October 6, 2019 businesspost.ie
PRIMED FOR GROWTH: EI ELECTRONICS P3 SHANNONGROUP: ECONOMIC DRIVER P5 ATLANTIC AVIATION: GROWTHAHEAD P7 UL: VALUED TALENT PIPELINE P10
‘Our story is one of constant reinvention’ p8
EDITED BY ELAINE O’REGAN
Gateway to innovation Pictured at the Gateway Hub Shannon from left: Claude Costello, Zimmer Biomet; Shane O’Neill, Atlantic Aviation Group; Tony Regan, Baker Hughes,; Peter Murphy, EI Electronics; Adrian Sylver, Shannon Hotel Management; Harriet Cotter, Enterprise Ireland; and Fergal Lawless, Chemifloc. Front row from left: Vivienne Farrell, Modular Automation; Helen Downes, Shannon Chamber; Tomás O’Siochain, WDC; Nora-Lee Kennedy, UL; and Mary Considine, Shannon Group Alan Place
A track record for innovation, diverse opportunities and an idyllic location are among the reasons Shannon-based firms and educational institutions are known theworldover
resilient companies intheShannonFree Zone.” The number of people employed in Shannon represented a “big concentra- tion for a county the size of Clare”, said Moloney. “Alotofthoseareinengineering,man- ufacturing, sub-supply and, of course, aviation,whichislinkedtotheproximity to the airport,” he said. All were, he added, “thriving” as a re- sult of their location and the availability of locally of skilled candidates. “There are up to 19,000 students in Limerick at any one time and this has proven to be a good pool of talent for manycompanies in the area.Theywork very closely with colleges and the Re- gional Skills Forum to address skills needs,” said Moloney. For local heavy-hitter Ei Electronics, employer to 800 people, Shannon has been key to the company’s evolution. “The strategic decision to keep 100 per cent manufacturing here and the co-location of R&D and marketing in Shannon has been key to our growth and success,” said Ei Electronics chief executive Mick Guinee. “We compete very much on quality and service - and having 100 per cent manufacturing in Shannon enables us to excel in both.” Ei Electronics exports to 30 countries worldwide and employs more than 700 people in Shannon, with an additional 100 people in five wholly-owned over- seas subsidiaries in Britain, Germany, France, the US, and Poland. “A key element of our service is the highlydevelopedroad,sea,andairlogis- tics from Shannon,” said Guinee. “There is immediatemotorwayaccess from Shannon – with Dublin just over twohoursawaybyroad–and, of course, we have an international airport on our doorstep.” Industrial heartbeat Western Development Commission (WDC)chiefexecutiveTomásÓSíocháin saidShannon’slocationbetweenGalway and Limerick had helped tomake it the to page 2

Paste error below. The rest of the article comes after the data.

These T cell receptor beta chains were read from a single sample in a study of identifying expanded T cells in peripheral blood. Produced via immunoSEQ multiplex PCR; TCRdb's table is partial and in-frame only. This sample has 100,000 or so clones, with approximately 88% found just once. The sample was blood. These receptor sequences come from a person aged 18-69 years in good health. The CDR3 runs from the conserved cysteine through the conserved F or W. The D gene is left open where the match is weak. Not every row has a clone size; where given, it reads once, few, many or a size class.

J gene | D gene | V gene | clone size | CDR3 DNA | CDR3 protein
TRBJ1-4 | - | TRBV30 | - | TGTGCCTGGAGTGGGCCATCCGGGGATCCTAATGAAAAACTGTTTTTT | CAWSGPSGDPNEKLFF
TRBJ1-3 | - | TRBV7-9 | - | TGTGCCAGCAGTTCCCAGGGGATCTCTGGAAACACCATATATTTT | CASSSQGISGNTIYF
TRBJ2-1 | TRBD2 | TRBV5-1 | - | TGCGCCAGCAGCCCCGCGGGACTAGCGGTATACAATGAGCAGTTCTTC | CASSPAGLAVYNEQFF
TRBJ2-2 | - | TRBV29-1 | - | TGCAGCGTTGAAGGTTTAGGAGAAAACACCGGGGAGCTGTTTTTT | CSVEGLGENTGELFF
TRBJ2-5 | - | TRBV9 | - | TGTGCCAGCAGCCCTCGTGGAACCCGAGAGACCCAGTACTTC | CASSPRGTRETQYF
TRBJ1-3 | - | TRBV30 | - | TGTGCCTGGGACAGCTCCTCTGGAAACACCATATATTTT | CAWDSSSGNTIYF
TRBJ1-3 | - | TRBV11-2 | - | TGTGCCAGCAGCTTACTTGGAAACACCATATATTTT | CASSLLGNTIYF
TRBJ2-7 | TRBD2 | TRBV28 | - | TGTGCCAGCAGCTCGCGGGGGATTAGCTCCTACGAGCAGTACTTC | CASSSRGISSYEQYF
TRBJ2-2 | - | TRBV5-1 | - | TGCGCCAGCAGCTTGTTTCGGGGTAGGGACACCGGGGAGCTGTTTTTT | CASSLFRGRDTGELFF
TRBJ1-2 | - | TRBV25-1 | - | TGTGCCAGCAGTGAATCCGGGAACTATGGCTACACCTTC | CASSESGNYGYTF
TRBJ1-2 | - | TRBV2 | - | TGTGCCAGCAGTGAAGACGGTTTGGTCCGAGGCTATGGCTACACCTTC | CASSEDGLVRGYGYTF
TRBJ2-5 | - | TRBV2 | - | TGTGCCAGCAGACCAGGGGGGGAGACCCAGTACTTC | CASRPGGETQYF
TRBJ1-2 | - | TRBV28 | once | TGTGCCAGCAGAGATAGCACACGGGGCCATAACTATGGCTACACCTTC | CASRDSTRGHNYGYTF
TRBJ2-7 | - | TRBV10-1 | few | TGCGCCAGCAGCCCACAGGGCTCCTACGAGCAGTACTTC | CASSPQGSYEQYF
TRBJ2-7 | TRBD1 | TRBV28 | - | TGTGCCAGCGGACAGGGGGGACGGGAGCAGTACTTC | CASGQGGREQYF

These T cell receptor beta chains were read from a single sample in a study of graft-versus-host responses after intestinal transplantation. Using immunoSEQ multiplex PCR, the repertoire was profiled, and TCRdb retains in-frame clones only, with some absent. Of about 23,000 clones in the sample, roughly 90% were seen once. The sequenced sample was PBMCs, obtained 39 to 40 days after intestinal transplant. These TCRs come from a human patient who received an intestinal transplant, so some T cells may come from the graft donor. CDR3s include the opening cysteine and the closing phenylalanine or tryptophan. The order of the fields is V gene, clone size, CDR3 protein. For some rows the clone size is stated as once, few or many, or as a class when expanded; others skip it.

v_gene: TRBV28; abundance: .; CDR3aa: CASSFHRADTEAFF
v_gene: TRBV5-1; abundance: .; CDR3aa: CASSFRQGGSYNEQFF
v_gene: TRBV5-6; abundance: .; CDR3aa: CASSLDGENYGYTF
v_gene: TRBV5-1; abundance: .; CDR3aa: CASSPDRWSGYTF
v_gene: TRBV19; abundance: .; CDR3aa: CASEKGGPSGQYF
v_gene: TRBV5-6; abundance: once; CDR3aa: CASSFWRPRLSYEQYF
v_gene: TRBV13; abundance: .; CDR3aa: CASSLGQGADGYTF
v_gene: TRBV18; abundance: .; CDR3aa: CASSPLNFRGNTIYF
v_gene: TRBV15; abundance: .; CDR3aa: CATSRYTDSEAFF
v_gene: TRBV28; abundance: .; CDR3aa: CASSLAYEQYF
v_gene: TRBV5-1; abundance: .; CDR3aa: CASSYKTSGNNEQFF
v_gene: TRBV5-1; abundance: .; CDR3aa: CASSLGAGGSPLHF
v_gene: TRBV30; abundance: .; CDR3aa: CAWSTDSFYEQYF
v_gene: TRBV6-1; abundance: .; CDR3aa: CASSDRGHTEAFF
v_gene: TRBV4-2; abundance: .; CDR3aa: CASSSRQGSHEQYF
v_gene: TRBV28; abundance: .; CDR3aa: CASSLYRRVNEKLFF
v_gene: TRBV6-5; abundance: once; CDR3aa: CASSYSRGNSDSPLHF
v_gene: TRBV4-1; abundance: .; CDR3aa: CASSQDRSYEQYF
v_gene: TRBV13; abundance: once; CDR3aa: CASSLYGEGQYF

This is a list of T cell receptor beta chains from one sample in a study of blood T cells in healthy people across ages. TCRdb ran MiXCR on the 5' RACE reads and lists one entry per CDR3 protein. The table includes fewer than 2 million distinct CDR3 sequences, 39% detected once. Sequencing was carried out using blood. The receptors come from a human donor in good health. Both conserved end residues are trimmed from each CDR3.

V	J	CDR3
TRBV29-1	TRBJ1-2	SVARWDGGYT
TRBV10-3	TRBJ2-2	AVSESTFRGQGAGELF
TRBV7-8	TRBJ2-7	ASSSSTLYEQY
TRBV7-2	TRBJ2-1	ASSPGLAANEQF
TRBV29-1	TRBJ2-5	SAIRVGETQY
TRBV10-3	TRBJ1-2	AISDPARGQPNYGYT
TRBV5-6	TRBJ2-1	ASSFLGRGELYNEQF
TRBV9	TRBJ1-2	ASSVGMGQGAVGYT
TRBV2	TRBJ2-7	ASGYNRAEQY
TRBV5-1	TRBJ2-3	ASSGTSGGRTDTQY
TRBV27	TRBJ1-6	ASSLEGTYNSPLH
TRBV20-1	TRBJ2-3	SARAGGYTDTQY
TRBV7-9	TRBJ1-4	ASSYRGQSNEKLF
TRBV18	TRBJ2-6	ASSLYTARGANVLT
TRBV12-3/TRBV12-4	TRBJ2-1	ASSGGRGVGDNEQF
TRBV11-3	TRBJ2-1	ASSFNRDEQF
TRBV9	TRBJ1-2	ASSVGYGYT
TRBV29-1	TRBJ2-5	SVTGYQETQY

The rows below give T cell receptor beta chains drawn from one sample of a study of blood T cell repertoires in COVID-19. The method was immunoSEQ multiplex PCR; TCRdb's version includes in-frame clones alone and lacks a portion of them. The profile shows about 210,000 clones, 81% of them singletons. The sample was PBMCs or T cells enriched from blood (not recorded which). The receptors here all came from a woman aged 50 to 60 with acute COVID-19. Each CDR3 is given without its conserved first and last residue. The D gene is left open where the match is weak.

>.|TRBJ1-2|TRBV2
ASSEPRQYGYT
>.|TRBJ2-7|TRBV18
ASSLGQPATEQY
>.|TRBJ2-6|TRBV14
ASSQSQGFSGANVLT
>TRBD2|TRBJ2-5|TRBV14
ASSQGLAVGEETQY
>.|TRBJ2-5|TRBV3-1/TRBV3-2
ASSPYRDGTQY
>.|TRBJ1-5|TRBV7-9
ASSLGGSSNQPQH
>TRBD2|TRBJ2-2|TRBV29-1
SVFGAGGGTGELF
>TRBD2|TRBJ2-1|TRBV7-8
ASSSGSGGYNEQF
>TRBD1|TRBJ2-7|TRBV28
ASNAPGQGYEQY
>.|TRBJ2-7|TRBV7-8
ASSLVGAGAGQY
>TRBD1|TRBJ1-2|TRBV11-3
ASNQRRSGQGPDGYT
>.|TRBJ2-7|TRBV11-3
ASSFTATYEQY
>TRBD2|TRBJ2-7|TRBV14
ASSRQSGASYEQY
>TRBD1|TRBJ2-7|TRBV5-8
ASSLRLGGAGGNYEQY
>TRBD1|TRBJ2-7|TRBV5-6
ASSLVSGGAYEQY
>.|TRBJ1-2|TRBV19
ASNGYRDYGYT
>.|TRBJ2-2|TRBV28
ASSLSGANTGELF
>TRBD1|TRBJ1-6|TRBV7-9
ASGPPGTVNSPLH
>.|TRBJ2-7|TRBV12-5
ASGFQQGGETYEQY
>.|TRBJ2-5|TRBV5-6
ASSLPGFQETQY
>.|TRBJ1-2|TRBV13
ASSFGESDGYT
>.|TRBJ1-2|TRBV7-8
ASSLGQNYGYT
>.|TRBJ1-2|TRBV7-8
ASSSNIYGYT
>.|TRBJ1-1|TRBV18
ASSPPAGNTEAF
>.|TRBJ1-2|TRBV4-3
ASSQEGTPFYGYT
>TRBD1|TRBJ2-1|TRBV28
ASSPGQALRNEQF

E mploying 8,000 people across 170 companies, the Shannon Free Zone has evolved beyond its early origins to become a linchpin of the Irish economy. Built on innovation, Shannon continues to evolve, bolstered by strong private and public sector col- laboration, a healthy talent pool and the proximityofvital educational resources, including the University of Limerick. MaryConsidine,actingchiefexecutive at Shannon Group, sees innovation as a key part of Shannon’s “DNA”. “Shannonhasanillustriouspioneering history, where many ‘world firsts’ were born,” said Considine. “Among these are the Shannon Free Zone, the world’s first free trade zone, situated adjacent to Shannon airport, whichiscelebrating its60thanniversary this year.” Shannon Chamber chief executive Helen Downes sees a strong focus on innovation,andacarefullymanagedbal- ancebetweenmultinationalsandSMEs, as being key to Shannon’s success. “There is a phenomenal talent pool in this region, which is the result of both enlightened enterprise creation initia- tivesonthepart of academic institutions here and also a progressive approach by industryownersandmanagersworking in partnership to develop skills,” said Downes. Other advantages include an interna- tional airport “onthedoorstep”, offering immediate access toglobalmarkets and a proven track record as a business lo- cation. “ThenameShannonresonatesall over theworldandShannon-basedcompanies
have blazed a trail in a variety of sectors over the years,” said Downes. Diverseemployment With about 19,000 people employed in indigenousmanufacturingand interna- tionallytradedservicesbusinesseswithin the locality and the wider midwest re- gion,Shannonhasevolvedovertheyears to become much more than a business hub for the aircraft industry.
Ready to realise your ambition?
Enterprise Ireland is launching the final Competitive Start Fund of 2019 to enable companies in all sectors to reach key commercial and technical milestones. Designed to accelerate the growth of start-ups, as many as 15 successful applicants will each receive €50,000 in funding to help reach their full potential. Our €750,000 Competitive Start Fund can help.
“When Shannon was initially devel- oped as a duty-free zone, it was very successful inattracting foreign investors tomoveintothearea,withtheformation of Shannon Development,” said Jerry Moloney, regional director for the mid- west at Enterprise Ireland. “Alargenumberofmultinationalcom- panieslocatedthereand,outofthat,grew a groupof local suppliers, sub-suppliers andsolutionprovidersandthesebecame There isa phenomenal talent pool inthis region, which is theresult of enlightened enterprise creation initiatives
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